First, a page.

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VSP Contact Lens Fitting and Dispensing: Audit Traps

When I graduated from optometry school many years ago, fitting soft lenses involved multiple visits, and fees were "global" and included both the lenses and the professional services, including fitting and follow-up. Few doctors had lens inventories, we would order lenses and our invoices showed the lenses we ordered and the name of the patient we cl-on-fingerordered them for. "Extended wear" patients were checked first thing the next morning, and nearly every CL dispense had a follow-up visit, if not several. New patients had a "break in" period to build up wearing time from a few hours to a full day. As a result, our contact lens charts were typically full of contact lens follow-up data. Wearing schedule, fit, movement, acuities, overrefraction, and even the appearance of the mires from a keratometer were typically recorded for each of several visits.

Today we often see a new fit perhaps a week later, and many (most) of our patients already wearing lenses, doing well, and need only an updated prescription and a few more boxes. We dispense from our inventory, or drop ship them directly from our supplier, perhaps check the lenses right then, if at all, and the patient is happily on his or her way. VSP is billed for an exam, and the contact lens professional (fitting) fee. What could possibly go wrong?

Then you get audited by VSP, and, to your dismay, even astonishment, they say that you are overbilling for contact lenses, you don't have invoices to show lenses were ordered, you haven't been documenting fitting and/or follow-up visits, and there is no evidence lenses were actually ordered or dispensed. VSP is retroactively denying payment for your CL fitting fees, and denying or reducing payment for your materials. You owe VSP more than $100,000 in restitution, because they are applying it to your last three years of CL services, and they are terminating your provider agreement. Recently I've noticed the problem is even more apparent in offices using electronic health records, where its all too easy to skip documenting "routine" information.

Will I Be Audited?

Audits are triggered by a number of things, any one of which puts you "on the radar." If you are dispensing contact lenses at a rate notably higher than the VSP average (e.g. if 50% or more of your patients are getting contact lenses) you are likely to be audited. If you are billing for visually (medically) necessary contact lenses more frequently than is typical an audit is likely. And if you are just doing a higher volume generally than others in your area you are likely to be audited.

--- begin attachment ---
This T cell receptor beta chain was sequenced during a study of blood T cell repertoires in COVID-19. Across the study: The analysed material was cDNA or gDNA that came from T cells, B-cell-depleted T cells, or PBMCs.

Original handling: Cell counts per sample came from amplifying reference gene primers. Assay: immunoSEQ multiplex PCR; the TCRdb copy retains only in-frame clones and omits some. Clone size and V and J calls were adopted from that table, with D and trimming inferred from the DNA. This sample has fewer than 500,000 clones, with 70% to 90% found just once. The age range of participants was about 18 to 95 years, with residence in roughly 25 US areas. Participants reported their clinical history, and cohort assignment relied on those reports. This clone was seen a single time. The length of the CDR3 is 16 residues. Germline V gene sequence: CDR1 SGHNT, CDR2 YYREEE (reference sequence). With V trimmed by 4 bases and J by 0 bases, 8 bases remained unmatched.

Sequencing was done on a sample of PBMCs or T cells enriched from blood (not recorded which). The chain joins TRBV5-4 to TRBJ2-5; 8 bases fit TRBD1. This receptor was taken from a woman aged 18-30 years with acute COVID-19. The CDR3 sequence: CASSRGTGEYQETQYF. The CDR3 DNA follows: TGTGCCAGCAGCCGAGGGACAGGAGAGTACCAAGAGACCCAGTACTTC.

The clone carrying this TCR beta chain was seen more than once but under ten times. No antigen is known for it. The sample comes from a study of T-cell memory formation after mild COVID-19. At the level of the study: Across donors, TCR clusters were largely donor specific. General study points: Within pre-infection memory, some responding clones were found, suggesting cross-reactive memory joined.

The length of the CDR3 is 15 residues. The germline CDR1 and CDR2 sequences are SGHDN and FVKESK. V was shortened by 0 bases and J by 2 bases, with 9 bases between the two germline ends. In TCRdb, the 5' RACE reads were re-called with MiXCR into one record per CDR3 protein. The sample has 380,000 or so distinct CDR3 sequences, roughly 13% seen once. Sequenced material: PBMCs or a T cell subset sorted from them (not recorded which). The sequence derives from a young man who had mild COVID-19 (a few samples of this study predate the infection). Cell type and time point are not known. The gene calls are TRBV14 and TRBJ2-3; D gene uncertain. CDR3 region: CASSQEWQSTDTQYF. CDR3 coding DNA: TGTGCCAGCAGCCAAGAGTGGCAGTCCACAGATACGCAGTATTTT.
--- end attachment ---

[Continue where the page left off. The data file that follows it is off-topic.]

VSP audits begin internally at VSP. If you show up on the VSP radar (VSP investigators receive regular reports showing what practices are doing what volumes of business.) The investigator will pull records and look at your details. Do you have a large number of visually necessary billings that are right on the edge (just barely qualify as anisometropia)? Are you billing the maximum allowable? Are patients with two plans (such as Oracle) being billed on both plans for what appears to be the same lenses (e.g. you are not coordinating benefits under the COB rules)? Any of these, and many more "unusual" billing patters are likely to lead to a surprise, unannounced, in-office audit of your records.

Document Your Fitting Process

cl-fittingWhile you cannot easily prevent an audit, to prevent being found lacking in documentation it is essential that have a separately identifiable area in your patient record where you thoroughly document the contact lens fitting and dispensing process, even for return patients for whom you are only reordering lenses, perhaps with a new prescription or perhaps not even that. At a minimum, your chart's contact lens record and fitting section should have the following information recorded somewhere for each visit that you are billing to VSP for a "fitting" or other contact lens-related professional fees (but see the VSP requirements detailed below for more specific VSP requirements):

  • The materials/CL type dispensed, including the number of lenses dispensed;
  • The prescription dispensed;
  • The wearing schedule and the lens replacement schedule;
  • The recommended care/cleaning;
  • Fit evaluation/comments;
  • VA through the lenses and/or overrefraction; and
  • The date the lenses were dispensed.

While certainly this information needs to be there for a new fit, this is true even for the annual replacement contact lens "fit." You may do nothing more than dispenses some boxes of lenses. Write it down. Write the lens type, the Rx, the wearing schedule, the replacement schedule, the care plan, and, most of all, "CL dispensed from inventory" so that there is no question when the auditor reviews the chart that CL services and materials were provided, and what was done.


VSP is not in the business of giving you the benefit of the doubt. They ascribe rather strictly to the, "if you don't write it, you didn't do it" rule. Records that do not clearly document that lenses were dispensed have become a recent target of VSP audits, often resulting in large restitution demands and even removal from the VSP panel.

Actually Dispense the Lenses

Another trap is when the patient asks you to order everything the patient's benefits will cover, in order to obtain the maximum benefits, but has you "hold" or keep a credit for the lenses the patient doesn't need right now. VSP does not putting-cl-in-eyeallow this. You must dispense what you have billed to VSP. Also, if the patient ends up NOT ordering contact lenses (for whatever reason) and you've billed it already, you MUST contact VSP provider relations and let them know so that they can adjust your payment. If you get paid for a CL fit and lenses, the patient record must show that you performed a fitting or evaluation, and that the patient has the lenses. No matter the reason, if the patient does not have the lenses you billed for, you are at risk. The safe approach is to NOT bill VSP for contact lenses until the lenses are dispensed and the patient is happy. And, if anything changes, call VSP and tell them - and then DOCUMENT in your record what you did.